- Sad-Gonzo is my favorite Gonzo, and Dave Goelz doesn’t disappoint. Neither do the writers with the simple, heartrending line that pretty much sums up my whole life: “I want to go there; I just don’t want to leave here!”
- I didn’t know very much about guest star Lola Falana before watching this episode, and I still don’t know much beyond her Muppet Wiki page. Unfortunately for her, she doesn’t get much to do in this episode, but what she does get, she does very well.
Mark Hamill/Star Wars:
- I don’t know if this is my favorite Muppet Show episode, but it is definitely one of them. Its reputation as a classic episode is very well earned.
- Speaking for myself, I don’t regard The Muppet Show as the greatest thing the Muppets have ever done, but by itself, this episode could crack the top 5.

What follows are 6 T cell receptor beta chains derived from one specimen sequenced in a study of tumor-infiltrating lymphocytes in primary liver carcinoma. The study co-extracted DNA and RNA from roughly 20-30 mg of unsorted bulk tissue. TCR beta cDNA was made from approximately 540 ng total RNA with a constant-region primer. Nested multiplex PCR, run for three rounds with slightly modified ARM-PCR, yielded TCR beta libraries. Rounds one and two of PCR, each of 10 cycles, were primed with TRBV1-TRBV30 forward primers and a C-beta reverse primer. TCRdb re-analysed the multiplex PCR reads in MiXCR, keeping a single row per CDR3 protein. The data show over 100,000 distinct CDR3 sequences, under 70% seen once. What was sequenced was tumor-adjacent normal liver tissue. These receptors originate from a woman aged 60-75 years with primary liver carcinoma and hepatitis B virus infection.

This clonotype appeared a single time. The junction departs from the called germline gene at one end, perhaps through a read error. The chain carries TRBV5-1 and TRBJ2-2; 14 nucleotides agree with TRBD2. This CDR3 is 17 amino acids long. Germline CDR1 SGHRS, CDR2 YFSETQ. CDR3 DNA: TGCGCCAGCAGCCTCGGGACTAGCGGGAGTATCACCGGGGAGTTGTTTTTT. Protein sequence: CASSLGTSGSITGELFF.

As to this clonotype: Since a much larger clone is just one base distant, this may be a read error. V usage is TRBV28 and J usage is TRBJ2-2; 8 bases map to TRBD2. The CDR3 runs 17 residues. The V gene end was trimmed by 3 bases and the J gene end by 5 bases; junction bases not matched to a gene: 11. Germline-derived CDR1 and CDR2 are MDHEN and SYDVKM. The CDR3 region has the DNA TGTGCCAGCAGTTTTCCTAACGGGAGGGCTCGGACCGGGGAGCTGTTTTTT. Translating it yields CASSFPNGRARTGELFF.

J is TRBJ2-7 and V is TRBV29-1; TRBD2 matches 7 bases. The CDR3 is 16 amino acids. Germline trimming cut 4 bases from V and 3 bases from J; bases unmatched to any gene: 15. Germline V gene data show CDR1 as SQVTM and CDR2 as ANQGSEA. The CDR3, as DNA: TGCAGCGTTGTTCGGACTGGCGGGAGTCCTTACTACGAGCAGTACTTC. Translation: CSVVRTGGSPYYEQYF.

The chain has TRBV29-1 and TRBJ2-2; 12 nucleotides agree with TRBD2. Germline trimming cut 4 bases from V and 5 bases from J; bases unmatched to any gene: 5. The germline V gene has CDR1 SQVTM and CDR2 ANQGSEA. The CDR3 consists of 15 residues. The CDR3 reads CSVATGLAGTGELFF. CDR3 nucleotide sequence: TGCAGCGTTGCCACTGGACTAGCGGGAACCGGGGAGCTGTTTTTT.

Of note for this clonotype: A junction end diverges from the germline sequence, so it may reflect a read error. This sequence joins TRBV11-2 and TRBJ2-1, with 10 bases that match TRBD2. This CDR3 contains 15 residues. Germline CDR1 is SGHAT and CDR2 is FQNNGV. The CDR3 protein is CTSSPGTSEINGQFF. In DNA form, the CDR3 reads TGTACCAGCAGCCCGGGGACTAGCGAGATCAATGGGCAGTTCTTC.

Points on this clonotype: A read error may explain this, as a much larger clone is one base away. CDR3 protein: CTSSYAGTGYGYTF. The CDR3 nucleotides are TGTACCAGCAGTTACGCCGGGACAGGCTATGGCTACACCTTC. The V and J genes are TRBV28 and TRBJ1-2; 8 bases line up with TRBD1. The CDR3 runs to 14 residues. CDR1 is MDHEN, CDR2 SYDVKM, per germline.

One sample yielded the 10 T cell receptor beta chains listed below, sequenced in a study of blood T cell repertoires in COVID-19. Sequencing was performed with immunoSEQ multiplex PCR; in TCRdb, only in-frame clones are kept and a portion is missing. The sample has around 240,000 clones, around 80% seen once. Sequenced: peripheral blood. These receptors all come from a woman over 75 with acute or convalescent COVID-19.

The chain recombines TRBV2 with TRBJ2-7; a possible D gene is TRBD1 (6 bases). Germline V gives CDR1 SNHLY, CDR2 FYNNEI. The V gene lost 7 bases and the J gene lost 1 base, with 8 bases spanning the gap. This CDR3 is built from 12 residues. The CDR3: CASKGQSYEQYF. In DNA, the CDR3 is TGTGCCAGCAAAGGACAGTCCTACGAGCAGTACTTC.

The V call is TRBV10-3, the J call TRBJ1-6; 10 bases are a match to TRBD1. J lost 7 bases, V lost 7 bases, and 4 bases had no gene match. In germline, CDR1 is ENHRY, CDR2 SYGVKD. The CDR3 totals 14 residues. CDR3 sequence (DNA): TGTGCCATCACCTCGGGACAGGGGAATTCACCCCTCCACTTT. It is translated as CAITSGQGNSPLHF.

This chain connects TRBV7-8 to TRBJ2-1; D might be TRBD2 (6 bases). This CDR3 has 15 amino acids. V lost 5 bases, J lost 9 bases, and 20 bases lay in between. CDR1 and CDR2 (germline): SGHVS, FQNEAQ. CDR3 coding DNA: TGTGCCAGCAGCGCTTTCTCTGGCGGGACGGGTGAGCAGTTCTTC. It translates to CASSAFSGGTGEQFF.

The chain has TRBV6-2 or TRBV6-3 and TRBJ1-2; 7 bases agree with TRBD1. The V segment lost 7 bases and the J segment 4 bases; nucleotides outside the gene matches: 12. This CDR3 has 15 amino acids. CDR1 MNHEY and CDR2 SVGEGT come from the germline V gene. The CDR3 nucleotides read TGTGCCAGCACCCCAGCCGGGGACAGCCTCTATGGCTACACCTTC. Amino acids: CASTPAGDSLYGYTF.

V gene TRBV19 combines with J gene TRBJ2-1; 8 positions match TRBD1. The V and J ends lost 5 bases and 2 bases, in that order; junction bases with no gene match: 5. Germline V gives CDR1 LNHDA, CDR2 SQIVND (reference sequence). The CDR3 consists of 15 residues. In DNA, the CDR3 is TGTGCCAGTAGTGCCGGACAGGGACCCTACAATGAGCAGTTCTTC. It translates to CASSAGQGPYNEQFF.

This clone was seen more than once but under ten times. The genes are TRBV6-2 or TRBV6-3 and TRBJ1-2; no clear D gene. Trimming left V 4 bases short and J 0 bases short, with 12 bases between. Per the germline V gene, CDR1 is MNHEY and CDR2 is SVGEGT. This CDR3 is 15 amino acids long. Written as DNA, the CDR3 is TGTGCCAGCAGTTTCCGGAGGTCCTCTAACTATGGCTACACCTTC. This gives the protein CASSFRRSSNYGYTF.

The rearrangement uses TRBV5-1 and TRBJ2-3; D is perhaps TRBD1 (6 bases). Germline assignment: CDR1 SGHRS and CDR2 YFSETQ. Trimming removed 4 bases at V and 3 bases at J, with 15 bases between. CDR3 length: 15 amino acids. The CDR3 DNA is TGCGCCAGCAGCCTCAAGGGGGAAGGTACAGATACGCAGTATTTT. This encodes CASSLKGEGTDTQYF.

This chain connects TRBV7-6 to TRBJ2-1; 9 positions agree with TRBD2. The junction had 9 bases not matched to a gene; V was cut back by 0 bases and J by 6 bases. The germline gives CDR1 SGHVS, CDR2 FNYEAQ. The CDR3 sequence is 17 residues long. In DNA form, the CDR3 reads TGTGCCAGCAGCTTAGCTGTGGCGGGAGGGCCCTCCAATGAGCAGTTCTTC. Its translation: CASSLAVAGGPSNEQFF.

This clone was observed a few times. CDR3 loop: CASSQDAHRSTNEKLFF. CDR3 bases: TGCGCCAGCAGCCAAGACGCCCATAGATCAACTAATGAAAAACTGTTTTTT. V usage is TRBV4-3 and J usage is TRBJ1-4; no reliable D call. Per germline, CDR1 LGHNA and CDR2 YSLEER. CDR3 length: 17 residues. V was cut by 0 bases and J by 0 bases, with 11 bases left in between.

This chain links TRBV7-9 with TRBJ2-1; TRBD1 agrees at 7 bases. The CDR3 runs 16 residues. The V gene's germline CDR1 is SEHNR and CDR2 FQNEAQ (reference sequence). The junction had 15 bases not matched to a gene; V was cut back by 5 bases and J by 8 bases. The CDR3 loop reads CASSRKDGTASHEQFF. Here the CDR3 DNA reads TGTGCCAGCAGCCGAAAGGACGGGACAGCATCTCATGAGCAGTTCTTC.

- While there’s nothing offensive per se in this episode, there are some things that are retroactively uncomfortable, given what we know now:
- Both the Muppets and Star Wars would eventually be swallowed up by Disney
- Miss Piggy unwittingly (and through no fault of her own) attempted to attract Luke by dressing up as his sister
- Mark Hamill shows an impressive range in this episode, acting appealingly goofy as himself and enjoyably melodramatic as Luke Skywalker.
- Dearth Nadir is always a welcome presence, but given how easily Chewbacca is able to overpower him at the end, how was he able to kidnap Chewy in the first place?
- It’s so hard to pick a highlight from the episode. I guess I’ll go with Scooter’s “Six String Orchestra.”
- Honestly, my reaction to this episode is kind of lukewarm, but there’s nothing offensive about it.
- Diana Ross is a warm and lovely guest
hoststar. (I accidentally said “host” initially, even though I know that Diana Ross wasn’t a host but a guest star. I fully expect to be tarred and feathered by a gang of pedantic Muppet snobs any moment now.)